Last week, following a strong recommendation from Oldham Mike, I went to The Showroom cinema near our city's main railway station to see "Sarah's Key" based on the novel of the same name by Tatiana De Rosnay and directed by Gilles Paquet-Brenner. I was not disappointed. Starring Kristin Scott-Thomas as an investigative magazine reporter, the film explores what is for France a veiled and embarrassing episode in the history of World War Two.
In the summer of 1942, under the instructions of the Nazis, Parisian police herded up over thirteen thousand members of the Jewish faith and held them in disgustingly inhumane conditions in an old velodrome until arrangements could be made to ship them away to death camps. One of those Jews was a little girl called Sarah who, sensing the danger at her family's door, instinctively locked her little brother in a secret wardrobe to keep him safe and took away the key.
I loved the way the film moved frequently from the desperation of wartime to the present day and the magazine reporter's pursuit of the truth. There was an interesting mingling of lives - as if somehow what happened in the past had infected the present with repercussions still hovering around like a fusty aroma.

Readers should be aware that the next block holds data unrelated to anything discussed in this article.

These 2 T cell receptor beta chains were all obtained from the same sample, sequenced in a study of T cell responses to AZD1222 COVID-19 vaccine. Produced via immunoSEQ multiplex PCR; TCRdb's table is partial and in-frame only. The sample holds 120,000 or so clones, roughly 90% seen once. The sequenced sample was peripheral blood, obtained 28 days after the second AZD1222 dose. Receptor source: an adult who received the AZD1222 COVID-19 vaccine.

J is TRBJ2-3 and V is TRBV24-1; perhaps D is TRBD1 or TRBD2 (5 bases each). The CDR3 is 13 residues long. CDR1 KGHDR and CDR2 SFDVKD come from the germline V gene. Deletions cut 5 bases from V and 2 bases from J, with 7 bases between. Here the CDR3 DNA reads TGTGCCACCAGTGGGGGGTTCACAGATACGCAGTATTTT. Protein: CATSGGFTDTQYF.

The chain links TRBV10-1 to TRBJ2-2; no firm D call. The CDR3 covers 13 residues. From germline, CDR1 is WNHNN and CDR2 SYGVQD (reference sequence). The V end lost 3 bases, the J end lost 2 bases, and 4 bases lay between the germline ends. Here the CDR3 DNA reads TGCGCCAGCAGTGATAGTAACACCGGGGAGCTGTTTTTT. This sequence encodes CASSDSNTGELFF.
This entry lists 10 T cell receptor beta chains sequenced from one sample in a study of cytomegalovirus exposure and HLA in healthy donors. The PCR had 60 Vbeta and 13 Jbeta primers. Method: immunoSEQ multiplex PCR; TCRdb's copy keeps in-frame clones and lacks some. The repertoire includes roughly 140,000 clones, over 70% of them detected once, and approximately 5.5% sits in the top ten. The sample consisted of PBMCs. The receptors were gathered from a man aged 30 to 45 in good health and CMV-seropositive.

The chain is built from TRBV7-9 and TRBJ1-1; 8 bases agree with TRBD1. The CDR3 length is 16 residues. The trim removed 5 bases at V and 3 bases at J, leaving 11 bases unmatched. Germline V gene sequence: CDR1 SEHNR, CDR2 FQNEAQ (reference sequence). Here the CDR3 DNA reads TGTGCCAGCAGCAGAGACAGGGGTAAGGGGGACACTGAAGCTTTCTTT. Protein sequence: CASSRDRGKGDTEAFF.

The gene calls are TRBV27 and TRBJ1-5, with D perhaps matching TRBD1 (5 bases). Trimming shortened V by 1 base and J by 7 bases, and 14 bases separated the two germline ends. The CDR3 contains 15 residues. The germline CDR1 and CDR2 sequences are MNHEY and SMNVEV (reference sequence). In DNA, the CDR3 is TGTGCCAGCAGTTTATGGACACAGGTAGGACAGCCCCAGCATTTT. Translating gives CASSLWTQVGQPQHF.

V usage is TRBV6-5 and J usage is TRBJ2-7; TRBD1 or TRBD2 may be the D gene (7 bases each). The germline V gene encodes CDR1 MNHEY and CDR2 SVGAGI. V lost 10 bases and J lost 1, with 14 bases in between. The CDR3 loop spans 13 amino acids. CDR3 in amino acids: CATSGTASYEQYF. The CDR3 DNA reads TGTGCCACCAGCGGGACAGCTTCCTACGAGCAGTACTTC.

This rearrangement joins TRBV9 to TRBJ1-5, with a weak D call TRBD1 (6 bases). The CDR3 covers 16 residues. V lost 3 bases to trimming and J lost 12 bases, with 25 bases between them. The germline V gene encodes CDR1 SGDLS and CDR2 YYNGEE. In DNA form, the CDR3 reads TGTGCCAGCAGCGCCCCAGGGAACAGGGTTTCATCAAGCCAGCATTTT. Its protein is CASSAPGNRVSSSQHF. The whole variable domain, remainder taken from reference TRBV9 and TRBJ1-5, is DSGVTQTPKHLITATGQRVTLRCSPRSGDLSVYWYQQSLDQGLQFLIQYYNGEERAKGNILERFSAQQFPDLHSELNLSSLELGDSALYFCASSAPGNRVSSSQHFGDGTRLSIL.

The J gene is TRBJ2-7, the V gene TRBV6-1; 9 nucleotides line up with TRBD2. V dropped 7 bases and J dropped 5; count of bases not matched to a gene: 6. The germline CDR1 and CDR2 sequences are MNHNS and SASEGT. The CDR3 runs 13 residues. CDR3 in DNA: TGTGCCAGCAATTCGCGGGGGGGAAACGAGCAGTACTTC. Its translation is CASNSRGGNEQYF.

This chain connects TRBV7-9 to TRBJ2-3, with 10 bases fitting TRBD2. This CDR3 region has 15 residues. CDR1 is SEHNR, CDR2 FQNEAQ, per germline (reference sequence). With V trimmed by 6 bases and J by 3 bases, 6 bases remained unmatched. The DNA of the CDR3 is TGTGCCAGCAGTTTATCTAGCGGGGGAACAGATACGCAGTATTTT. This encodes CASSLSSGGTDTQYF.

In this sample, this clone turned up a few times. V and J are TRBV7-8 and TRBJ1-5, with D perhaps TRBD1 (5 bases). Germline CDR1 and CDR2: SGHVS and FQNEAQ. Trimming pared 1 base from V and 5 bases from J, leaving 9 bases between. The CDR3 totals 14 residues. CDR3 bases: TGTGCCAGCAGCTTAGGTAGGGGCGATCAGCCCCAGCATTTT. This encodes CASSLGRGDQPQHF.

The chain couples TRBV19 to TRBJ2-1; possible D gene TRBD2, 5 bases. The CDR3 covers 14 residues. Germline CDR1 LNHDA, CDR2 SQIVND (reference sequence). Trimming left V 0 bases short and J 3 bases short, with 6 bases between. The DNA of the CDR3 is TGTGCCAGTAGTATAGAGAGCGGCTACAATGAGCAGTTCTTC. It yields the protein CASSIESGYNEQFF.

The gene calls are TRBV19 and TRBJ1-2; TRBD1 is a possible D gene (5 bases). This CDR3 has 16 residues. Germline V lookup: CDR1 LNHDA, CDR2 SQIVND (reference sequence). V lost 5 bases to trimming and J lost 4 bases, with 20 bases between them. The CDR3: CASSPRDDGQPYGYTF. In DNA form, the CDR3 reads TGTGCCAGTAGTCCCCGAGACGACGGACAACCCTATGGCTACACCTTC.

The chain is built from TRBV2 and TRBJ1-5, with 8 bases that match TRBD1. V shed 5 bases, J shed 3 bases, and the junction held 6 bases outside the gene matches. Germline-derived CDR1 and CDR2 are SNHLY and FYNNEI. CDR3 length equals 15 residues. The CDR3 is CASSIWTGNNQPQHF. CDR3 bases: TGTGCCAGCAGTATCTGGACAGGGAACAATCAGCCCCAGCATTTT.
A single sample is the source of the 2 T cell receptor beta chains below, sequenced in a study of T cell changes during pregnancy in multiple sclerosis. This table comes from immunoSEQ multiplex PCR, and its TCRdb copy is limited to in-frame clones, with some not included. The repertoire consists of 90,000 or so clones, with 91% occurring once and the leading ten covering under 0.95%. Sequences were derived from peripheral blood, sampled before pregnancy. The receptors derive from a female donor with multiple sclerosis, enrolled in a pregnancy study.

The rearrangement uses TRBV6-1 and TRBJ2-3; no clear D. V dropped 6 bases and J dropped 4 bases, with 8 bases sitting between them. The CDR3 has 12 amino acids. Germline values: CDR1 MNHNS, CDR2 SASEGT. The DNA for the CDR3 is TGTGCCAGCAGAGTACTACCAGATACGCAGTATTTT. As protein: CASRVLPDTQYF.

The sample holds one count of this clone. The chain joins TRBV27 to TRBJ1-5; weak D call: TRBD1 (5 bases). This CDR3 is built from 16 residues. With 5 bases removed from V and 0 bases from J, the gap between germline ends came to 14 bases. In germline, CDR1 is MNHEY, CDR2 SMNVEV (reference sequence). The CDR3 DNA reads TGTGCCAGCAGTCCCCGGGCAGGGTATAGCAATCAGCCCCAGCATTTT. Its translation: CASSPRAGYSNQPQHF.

It was a tender film containing a range of human emotions - from fear to selflessness and from joy to utter disbelief. At one level you are confronted with the horror of what human beings are still capable of doing in wartime and at another level you recognise the essential goodness to be found in people - in Sarah, the farming family who adopted her and in Scott-Thomas's character - Julia Jamond.
This was a film with depth. It held my attention throughout as a good film should. There were about thirty people in the screening I attended and unusually, everybody stayed in their seats until the credits were over. "Sarah's Key" - I recommend it wholeheartedly. And thanks to Oldham Mike for pointing me towards it.